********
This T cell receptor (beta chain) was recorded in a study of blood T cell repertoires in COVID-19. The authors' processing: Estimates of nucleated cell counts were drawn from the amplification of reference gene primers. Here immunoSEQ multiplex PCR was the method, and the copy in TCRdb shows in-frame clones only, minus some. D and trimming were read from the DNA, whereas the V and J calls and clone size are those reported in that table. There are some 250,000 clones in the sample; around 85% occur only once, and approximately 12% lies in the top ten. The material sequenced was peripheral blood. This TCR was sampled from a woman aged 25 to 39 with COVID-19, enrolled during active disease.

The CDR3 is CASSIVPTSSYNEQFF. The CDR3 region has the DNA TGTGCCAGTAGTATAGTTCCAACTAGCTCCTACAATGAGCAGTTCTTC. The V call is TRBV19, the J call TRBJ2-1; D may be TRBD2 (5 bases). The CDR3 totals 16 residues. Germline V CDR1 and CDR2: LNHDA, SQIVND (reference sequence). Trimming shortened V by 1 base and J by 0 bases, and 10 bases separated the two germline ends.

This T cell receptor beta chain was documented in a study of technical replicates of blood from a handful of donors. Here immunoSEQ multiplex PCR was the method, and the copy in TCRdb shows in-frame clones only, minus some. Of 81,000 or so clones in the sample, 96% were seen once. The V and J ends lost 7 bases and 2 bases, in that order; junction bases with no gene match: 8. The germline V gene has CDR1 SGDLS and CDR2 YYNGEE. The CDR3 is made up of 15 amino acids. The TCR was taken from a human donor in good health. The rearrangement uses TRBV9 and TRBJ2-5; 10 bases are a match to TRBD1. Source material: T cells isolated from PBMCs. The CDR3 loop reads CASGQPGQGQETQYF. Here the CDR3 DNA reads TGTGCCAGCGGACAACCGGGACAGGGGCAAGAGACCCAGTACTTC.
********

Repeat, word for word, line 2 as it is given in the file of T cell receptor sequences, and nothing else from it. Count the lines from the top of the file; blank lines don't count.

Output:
The CDR3 is CASSIVPTSSYNEQFF. The CDR3 region has the DNA TGTGCCAGTAGTATAGTTCCAACTAGCTCCTACAATGAGCAGTTCTTC. The V call is TRBV19, the J call TRBJ2-1; D may be TRBD2 (5 bases). The CDR3 totals 16 residues. Germline V CDR1 and CDR2: LNHDA, SQIVND (reference sequence). Trimming shortened V by 1 base and J by 0 bases, and 10 bases separated the two germline ends.